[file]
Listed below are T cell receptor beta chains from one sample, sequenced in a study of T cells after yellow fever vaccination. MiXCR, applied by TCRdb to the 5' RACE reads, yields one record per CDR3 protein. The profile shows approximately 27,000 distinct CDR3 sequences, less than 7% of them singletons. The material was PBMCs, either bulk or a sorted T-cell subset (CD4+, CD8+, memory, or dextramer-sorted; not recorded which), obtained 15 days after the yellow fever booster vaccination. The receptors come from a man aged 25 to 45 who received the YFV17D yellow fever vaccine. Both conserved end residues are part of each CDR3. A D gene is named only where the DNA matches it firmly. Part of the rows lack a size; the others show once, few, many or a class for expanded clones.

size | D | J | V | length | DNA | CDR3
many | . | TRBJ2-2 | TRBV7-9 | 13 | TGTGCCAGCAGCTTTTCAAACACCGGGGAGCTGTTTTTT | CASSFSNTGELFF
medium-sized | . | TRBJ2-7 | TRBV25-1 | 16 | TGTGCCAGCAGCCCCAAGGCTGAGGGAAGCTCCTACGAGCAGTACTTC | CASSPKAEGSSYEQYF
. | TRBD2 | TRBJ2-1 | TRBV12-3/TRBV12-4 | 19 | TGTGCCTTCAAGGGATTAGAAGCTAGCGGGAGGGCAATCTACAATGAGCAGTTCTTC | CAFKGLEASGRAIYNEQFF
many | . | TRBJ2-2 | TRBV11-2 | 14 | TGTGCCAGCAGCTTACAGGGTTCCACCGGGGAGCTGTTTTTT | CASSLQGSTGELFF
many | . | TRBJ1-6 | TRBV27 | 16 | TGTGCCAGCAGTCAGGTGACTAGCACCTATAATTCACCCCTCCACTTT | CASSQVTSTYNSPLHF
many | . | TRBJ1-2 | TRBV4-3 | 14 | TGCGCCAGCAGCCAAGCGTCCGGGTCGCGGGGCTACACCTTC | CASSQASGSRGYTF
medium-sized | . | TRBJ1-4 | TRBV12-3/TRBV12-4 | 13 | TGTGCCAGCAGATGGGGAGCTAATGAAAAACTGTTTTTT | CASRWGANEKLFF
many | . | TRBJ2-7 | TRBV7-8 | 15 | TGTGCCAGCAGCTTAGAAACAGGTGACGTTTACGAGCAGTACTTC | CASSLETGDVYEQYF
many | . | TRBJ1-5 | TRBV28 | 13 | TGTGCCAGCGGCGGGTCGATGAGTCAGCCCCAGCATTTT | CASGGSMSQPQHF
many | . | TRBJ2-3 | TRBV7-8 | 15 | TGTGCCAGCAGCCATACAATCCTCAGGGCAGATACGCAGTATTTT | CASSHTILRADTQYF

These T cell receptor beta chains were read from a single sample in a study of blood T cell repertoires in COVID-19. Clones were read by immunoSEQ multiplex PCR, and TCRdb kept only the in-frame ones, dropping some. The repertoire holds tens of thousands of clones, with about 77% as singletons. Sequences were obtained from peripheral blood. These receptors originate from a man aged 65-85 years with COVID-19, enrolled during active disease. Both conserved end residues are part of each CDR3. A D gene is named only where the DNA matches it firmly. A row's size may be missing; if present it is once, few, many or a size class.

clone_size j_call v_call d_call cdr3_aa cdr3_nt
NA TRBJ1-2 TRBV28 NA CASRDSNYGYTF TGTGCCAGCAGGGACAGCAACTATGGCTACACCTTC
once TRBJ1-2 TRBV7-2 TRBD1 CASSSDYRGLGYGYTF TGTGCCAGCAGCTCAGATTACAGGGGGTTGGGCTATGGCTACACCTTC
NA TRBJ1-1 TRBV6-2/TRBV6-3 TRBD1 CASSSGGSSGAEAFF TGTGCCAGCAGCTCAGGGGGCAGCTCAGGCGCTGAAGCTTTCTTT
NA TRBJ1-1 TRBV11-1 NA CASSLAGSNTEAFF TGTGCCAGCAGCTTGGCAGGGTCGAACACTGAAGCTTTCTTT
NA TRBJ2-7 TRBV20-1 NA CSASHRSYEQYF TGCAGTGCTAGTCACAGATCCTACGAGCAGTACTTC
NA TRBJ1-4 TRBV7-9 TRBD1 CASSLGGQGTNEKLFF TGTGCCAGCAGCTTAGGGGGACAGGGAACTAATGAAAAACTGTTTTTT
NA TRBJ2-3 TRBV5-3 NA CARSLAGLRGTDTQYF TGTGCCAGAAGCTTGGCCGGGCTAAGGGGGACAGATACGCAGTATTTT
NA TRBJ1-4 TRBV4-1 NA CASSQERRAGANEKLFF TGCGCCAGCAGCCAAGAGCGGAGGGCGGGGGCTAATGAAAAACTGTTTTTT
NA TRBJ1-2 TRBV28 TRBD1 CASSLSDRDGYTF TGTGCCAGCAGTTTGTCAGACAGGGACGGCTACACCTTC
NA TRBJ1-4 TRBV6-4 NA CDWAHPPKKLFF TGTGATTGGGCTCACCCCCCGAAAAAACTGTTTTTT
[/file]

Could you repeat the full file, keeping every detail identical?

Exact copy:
Listed below are T cell receptor beta chains from one sample, sequenced in a study of T cells after yellow fever vaccination. MiXCR, applied by TCRdb to the 5' RACE reads, yields one record per CDR3 protein. The profile shows approximately 27,000 distinct CDR3 sequences, less than 7% of them singletons. The material was PBMCs, either bulk or a sorted T-cell subset (CD4+, CD8+, memory, or dextramer-sorted; not recorded which), obtained 15 days after the yellow fever booster vaccination. The receptors come from a man aged 25 to 45 who received the YFV17D yellow fever vaccine. Both conserved end residues are part of each CDR3. A D gene is named only where the DNA matches it firmly. Part of the rows lack a size; the others show once, few, many or a class for expanded clones.

size | D | J | V | length | DNA | CDR3
many | . | TRBJ2-2 | TRBV7-9 | 13 | TGTGCCAGCAGCTTTTCAAACACCGGGGAGCTGTTTTTT | CASSFSNTGELFF
medium-sized | . | TRBJ2-7 | TRBV25-1 | 16 | TGTGCCAGCAGCCCCAAGGCTGAGGGAAGCTCCTACGAGCAGTACTTC | CASSPKAEGSSYEQYF
. | TRBD2 | TRBJ2-1 | TRBV12-3/TRBV12-4 | 19 | TGTGCCTTCAAGGGATTAGAAGCTAGCGGGAGGGCAATCTACAATGAGCAGTTCTTC | CAFKGLEASGRAIYNEQFF
many | . | TRBJ2-2 | TRBV11-2 | 14 | TGTGCCAGCAGCTTACAGGGTTCCACCGGGGAGCTGTTTTTT | CASSLQGSTGELFF
many | . | TRBJ1-6 | TRBV27 | 16 | TGTGCCAGCAGTCAGGTGACTAGCACCTATAATTCACCCCTCCACTTT | CASSQVTSTYNSPLHF
many | . | TRBJ1-2 | TRBV4-3 | 14 | TGCGCCAGCAGCCAAGCGTCCGGGTCGCGGGGCTACACCTTC | CASSQASGSRGYTF
medium-sized | . | TRBJ1-4 | TRBV12-3/TRBV12-4 | 13 | TGTGCCAGCAGATGGGGAGCTAATGAAAAACTGTTTTTT | CASRWGANEKLFF
many | . | TRBJ2-7 | TRBV7-8 | 15 | TGTGCCAGCAGCTTAGAAACAGGTGACGTTTACGAGCAGTACTTC | CASSLETGDVYEQYF
many | . | TRBJ1-5 | TRBV28 | 13 | TGTGCCAGCGGCGGGTCGATGAGTCAGCCCCAGCATTTT | CASGGSMSQPQHF
many | . | TRBJ2-3 | TRBV7-8 | 15 | TGTGCCAGCAGCCATACAATCCTCAGGGCAGATACGCAGTATTTT | CASSHTILRADTQYF

These T cell receptor beta chains were read from a single sample in a study of blood T cell repertoires in COVID-19. Clones were read by immunoSEQ multiplex PCR, and TCRdb kept only the in-frame ones, dropping some. The repertoire holds tens of thousands of clones, with about 77% as singletons. Sequences were obtained from peripheral blood. These receptors originate from a man aged 65-85 years with COVID-19, enrolled during active disease. Both conserved end residues are part of each CDR3. A D gene is named only where the DNA matches it firmly. A row's size may be missing; if present it is once, few, many or a size class.

clone_size j_call v_call d_call cdr3_aa cdr3_nt
NA TRBJ1-2 TRBV28 NA CASRDSNYGYTF TGTGCCAGCAGGGACAGCAACTATGGCTACACCTTC
once TRBJ1-2 TRBV7-2 TRBD1 CASSSDYRGLGYGYTF TGTGCCAGCAGCTCAGATTACAGGGGGTTGGGCTATGGCTACACCTTC
NA TRBJ1-1 TRBV6-2/TRBV6-3 TRBD1 CASSSGGSSGAEAFF TGTGCCAGCAGCTCAGGGGGCAGCTCAGGCGCTGAAGCTTTCTTT
NA TRBJ1-1 TRBV11-1 NA CASSLAGSNTEAFF TGTGCCAGCAGCTTGGCAGGGTCGAACACTGAAGCTTTCTTT
NA TRBJ2-7 TRBV20-1 NA CSASHRSYEQYF TGCAGTGCTAGTCACAGATCCTACGAGCAGTACTTC
NA TRBJ1-4 TRBV7-9 TRBD1 CASSLGGQGTNEKLFF TGTGCCAGCAGCTTAGGGGGACAGGGAACTAATGAAAAACTGTTTTTT
NA TRBJ2-3 TRBV5-3 NA CARSLAGLRGTDTQYF TGTGCCAGAAGCTTGGCCGGGCTAAGGGGGACAGATACGCAGTATTTT
NA TRBJ1-4 TRBV4-1 NA CASSQERRAGANEKLFF TGCGCCAGCAGCCAAGAGCGGAGGGCGGGGGCTAATGAAAAACTGTTTTTT
NA TRBJ1-2 TRBV28 TRBD1 CASSLSDRDGYTF TGTGCCAGCAGTTTGTCAGACAGGGACGGCTACACCTTC
NA TRBJ1-4 TRBV6-4 NA CDWAHPPKKLFF TGTGATTGGGCTCACCCCCCGAAAAAACTGTTTTTT